Interventions to Improve Adherence to Reporting Guidelines: A Scoping Review

David Blanco de Tena-Dávila,1 Jamie Kirkham,2 Douglas G. Altman,3 David Moher,4 Isabelle Boutron,5 Erik Cobo6


To investigate interventions aiming to improve adherence to reporting guidelines.


Ongoing scoping review of interventions aiming to improve adherence to reporting guidelines. The review follows the Joanna Briggs Institute scoping review methods manual. Since we want to map the literature and comprehensively summarize the existing evidence, we consider the scoping review methodology the most suitable approach. After searching MEDLINE, EMBASE, and the Cochrane Library databases, as well as Google Scholar, from January 1, 1996, to March 31, 2017, we identified 15 articles evaluating different actions to improve adherence to reporting guidelines. The reference lists of these articles are still to be screened. Articles suggesting but not assessing interventions were collected but have not yet been analyzed. The interventions found so far were classified according different criteria, in relation to the target population (journal policies, authors, editors, or reviewers) or the research stage at which they are performed (design, conduct, reporting, or peer review). After completing the review, descriptive statistical analysis will be performed to summarize the effect of the evaluated interventions on adherence to reporting guidelines. Moreover, a comprehensive summary of the suggested interventions found will be presented.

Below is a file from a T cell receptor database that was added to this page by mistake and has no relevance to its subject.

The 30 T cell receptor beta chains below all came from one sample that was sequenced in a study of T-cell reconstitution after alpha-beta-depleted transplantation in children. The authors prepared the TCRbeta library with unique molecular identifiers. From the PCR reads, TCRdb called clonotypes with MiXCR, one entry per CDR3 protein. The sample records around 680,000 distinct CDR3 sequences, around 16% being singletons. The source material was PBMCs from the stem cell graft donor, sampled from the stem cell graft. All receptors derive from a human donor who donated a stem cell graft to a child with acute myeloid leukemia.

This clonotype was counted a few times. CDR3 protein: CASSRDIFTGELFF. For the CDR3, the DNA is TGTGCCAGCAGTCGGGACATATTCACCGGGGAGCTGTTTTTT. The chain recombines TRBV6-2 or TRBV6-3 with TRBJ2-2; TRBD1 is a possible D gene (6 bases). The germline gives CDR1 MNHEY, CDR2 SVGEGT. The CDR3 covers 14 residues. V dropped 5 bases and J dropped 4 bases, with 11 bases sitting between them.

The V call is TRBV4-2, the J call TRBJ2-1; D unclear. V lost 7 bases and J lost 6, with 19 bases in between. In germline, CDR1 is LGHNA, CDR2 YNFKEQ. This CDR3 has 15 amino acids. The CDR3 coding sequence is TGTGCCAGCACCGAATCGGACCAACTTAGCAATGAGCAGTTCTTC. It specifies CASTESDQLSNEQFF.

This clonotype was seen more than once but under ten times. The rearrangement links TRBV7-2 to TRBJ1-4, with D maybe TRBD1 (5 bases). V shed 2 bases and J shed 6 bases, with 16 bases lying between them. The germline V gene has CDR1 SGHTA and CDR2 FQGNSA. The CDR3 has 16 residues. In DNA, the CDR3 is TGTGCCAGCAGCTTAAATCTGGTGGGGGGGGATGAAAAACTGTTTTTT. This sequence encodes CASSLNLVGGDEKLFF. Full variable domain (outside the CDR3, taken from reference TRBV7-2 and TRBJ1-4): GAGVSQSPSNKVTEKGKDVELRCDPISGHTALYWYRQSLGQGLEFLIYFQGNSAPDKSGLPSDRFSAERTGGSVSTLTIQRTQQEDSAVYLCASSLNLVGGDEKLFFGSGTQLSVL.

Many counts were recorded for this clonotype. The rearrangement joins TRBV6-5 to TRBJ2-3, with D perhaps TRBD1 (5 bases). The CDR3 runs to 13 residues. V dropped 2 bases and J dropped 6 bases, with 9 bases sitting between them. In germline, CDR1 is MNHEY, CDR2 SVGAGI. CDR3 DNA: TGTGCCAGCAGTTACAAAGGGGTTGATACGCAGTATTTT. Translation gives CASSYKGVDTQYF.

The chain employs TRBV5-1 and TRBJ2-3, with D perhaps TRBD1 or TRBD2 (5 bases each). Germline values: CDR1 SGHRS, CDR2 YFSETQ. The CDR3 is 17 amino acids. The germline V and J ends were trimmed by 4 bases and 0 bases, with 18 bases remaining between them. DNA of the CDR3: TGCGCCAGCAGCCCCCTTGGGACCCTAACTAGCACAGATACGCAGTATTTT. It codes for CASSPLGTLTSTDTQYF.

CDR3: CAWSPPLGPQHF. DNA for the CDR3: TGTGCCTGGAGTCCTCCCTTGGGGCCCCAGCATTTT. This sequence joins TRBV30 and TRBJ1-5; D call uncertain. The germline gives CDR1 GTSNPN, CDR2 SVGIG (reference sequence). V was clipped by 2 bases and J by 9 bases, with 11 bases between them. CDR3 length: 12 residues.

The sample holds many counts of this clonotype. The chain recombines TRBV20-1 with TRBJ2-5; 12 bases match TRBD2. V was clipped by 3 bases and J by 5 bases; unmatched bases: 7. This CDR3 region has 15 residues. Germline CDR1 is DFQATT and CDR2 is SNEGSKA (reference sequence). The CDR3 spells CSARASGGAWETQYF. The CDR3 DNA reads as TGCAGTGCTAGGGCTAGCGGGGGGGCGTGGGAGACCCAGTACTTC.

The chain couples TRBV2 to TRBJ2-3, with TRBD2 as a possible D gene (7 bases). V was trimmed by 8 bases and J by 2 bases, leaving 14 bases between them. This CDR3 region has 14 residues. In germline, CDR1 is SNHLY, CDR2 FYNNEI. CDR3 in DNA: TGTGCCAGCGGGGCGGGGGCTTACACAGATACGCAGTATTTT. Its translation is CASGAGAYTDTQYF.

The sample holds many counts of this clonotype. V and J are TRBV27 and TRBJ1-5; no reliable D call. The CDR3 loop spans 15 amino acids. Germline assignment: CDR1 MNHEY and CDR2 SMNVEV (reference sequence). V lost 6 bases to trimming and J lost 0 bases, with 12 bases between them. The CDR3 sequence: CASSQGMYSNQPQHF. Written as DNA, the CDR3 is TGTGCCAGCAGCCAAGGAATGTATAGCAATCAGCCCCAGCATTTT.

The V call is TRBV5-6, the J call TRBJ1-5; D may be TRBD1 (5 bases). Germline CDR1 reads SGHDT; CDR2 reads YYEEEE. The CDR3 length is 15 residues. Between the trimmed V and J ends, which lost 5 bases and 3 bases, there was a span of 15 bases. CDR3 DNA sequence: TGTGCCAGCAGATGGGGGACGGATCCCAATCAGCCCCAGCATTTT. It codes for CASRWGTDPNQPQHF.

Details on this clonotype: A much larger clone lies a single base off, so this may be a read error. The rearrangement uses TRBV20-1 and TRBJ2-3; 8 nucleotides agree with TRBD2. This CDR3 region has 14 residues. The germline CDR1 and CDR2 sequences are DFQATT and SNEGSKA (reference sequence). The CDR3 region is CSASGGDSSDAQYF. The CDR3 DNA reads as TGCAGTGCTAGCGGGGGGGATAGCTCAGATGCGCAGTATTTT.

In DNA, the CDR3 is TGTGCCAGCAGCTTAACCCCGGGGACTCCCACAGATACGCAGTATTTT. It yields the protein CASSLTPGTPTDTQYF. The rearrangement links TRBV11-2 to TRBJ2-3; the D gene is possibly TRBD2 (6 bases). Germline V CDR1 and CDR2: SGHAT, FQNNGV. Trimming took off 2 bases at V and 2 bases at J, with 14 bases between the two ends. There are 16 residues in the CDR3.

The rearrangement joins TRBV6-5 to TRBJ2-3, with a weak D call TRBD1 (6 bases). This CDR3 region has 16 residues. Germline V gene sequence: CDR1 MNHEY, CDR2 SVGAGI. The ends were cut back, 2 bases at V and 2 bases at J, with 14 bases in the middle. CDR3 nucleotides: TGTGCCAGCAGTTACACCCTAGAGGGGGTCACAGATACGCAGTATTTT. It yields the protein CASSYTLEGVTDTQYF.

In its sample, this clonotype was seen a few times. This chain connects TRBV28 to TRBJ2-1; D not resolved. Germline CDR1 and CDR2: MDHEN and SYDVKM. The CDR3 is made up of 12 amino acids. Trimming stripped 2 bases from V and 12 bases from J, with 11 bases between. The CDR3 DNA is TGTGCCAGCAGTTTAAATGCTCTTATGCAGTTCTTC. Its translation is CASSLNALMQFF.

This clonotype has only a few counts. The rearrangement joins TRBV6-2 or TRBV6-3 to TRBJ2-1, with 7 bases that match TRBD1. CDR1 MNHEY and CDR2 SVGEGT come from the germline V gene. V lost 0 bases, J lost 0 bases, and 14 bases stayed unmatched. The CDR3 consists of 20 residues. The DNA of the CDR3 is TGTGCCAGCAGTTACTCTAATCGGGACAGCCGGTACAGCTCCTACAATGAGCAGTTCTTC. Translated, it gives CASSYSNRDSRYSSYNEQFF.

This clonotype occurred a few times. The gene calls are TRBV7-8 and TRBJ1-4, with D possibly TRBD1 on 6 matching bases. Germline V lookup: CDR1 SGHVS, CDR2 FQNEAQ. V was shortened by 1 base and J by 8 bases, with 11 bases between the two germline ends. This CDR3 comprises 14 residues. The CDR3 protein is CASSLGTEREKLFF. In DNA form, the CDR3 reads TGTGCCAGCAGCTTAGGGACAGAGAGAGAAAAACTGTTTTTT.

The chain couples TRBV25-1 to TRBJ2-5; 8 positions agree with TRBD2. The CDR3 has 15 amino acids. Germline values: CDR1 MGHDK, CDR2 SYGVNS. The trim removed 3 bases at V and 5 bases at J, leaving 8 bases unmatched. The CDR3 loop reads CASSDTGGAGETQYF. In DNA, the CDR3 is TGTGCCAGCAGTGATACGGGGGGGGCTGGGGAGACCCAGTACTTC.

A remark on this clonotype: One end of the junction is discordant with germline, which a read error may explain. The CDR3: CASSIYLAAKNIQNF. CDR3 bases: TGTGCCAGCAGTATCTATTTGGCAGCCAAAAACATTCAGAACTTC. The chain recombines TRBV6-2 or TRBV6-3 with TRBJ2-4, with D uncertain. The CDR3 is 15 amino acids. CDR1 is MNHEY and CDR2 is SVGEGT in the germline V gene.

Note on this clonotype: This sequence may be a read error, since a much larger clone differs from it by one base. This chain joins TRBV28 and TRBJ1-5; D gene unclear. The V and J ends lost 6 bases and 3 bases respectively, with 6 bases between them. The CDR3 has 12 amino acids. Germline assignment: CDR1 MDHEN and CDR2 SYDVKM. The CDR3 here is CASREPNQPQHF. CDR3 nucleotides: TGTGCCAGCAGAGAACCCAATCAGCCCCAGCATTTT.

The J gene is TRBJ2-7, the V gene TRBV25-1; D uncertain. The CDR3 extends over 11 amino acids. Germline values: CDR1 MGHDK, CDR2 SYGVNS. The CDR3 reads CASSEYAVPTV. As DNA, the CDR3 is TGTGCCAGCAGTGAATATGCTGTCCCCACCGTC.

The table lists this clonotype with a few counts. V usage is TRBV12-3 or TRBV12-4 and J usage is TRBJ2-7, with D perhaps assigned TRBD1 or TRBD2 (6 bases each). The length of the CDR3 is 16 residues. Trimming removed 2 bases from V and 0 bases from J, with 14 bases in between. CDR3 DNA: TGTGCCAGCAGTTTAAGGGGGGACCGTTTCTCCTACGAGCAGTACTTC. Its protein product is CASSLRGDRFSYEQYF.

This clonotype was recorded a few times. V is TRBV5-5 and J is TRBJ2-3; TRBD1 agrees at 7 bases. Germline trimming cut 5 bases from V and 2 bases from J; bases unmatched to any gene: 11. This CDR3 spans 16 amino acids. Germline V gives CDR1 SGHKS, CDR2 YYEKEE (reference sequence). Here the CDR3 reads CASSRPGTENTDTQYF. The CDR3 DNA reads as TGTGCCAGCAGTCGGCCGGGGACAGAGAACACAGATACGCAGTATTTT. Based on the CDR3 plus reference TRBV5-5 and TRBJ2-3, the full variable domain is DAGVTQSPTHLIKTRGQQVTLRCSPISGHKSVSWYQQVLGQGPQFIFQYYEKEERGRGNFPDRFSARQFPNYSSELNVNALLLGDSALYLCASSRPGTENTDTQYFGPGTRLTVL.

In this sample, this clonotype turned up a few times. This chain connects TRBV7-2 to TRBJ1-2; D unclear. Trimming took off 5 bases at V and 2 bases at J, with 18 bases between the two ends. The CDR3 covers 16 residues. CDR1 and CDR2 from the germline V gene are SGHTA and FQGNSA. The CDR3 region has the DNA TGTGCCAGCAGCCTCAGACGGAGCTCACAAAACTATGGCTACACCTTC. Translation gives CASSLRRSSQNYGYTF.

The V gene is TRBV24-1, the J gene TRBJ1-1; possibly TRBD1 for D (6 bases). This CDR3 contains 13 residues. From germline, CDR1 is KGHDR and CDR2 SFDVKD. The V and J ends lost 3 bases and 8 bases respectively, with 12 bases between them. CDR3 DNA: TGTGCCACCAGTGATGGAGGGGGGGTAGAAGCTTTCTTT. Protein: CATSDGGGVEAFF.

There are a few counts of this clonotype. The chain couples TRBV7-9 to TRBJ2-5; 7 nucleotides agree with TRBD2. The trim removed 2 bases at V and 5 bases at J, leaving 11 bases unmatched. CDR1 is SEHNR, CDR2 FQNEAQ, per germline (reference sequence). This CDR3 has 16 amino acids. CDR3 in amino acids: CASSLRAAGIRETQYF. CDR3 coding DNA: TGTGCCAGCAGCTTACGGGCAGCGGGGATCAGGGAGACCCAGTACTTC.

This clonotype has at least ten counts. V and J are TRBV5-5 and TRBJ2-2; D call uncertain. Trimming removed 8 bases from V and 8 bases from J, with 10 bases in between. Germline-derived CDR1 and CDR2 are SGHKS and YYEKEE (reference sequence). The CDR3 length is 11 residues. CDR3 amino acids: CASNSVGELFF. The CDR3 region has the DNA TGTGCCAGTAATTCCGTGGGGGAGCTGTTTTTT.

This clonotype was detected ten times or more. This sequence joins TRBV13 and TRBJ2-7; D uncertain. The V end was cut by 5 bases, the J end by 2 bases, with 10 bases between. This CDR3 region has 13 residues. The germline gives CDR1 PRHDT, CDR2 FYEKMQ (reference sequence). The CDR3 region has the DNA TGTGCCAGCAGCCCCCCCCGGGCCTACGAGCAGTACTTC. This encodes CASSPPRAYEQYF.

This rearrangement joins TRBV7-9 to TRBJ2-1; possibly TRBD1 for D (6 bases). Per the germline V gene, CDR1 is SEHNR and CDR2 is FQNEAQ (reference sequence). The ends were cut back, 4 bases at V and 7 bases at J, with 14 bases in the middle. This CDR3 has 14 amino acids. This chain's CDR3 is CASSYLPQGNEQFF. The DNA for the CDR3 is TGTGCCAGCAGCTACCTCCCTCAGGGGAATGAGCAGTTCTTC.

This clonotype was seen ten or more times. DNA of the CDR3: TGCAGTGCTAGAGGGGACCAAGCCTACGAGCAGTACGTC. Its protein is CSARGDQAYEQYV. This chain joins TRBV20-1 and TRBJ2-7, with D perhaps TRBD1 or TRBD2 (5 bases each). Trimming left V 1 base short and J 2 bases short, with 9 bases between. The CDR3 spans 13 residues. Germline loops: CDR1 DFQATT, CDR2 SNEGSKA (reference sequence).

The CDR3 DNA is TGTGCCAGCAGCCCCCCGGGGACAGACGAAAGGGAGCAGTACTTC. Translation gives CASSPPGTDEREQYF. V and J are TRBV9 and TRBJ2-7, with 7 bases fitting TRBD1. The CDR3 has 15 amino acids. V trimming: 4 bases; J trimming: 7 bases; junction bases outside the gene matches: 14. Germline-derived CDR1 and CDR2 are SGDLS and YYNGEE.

Preliminary results show that the majority of the interventions found (11/15 [73%]) have been assessed in the last 6 years, showing that developing strategies to improve adherence to reporting guidelines is becoming a critical issue in health research. Most of the interventions (10/15 [67%]) target journal policies, including weak or strong endorsement of reporting guidelines, compulsory trial registration, or active implementation of reporting guidelines over the course of the editorial process. Others target authors (3/15 [20%]) or reviewers (2/15 [13%]). Few interventions (4/15 [27%]) were evaluated by a randomized trial, and none of these few interventions targeted journal policies. Although the effect of the interventions found varies greatly among studies, results of the review to date suggest that active implementation strategies of reporting adherence to guidelines over the course of the editorial process tend to improve completeness of reporting.


Few interventions aiming to improve adherence to reporting guidelines have been assessed. Our preliminary results show that most editorial policies have been adopted without the previous best evidence. Further efforts should be taken to evaluate interventions by randomized trials. Moreover, journals should take action to encourage the use of reporting guidelines from early stages of research and also to actively implement guidelines in the editorial process.

1Statistics and Operations Research Department, Barcelona Tech, Barcelona, Spain, david.blanco.tena@upc.edu; 2Department of Biostatistics, University of Liverpool, Liverpool, UK; 3Centre for Statistics in Medicine, University of Oxford, Oxford, UK; 4Ottawa Hospital Research Institute and University of Ottawa, Ottawa, Ontario, Canada; 5Centre d’Epidémiologie Clinique, Paris Descartes University, Paris, France; 6Statistics and Operations Research Department, Barcelona Tech, Barcelona, Spain

Conflict of Interest Disclosures:

None reported. Douglas G. Altman, David Moher, and Isabelle Boutron are members of the Peer Review Congress Advisory Board but were not involved in the review of or decision for this abstract.


This scoping review belongs to the ESR 14 research project from the Methods in Research on Research (MiRoR) project, which has received funding from the European Union’s Horizon 2020 research and innovation programme under the Marie Sklodowska-Curie grant agreement No 676207.

Role of Funder/Sponsor:

The funders had no role in the design and conduct of this study.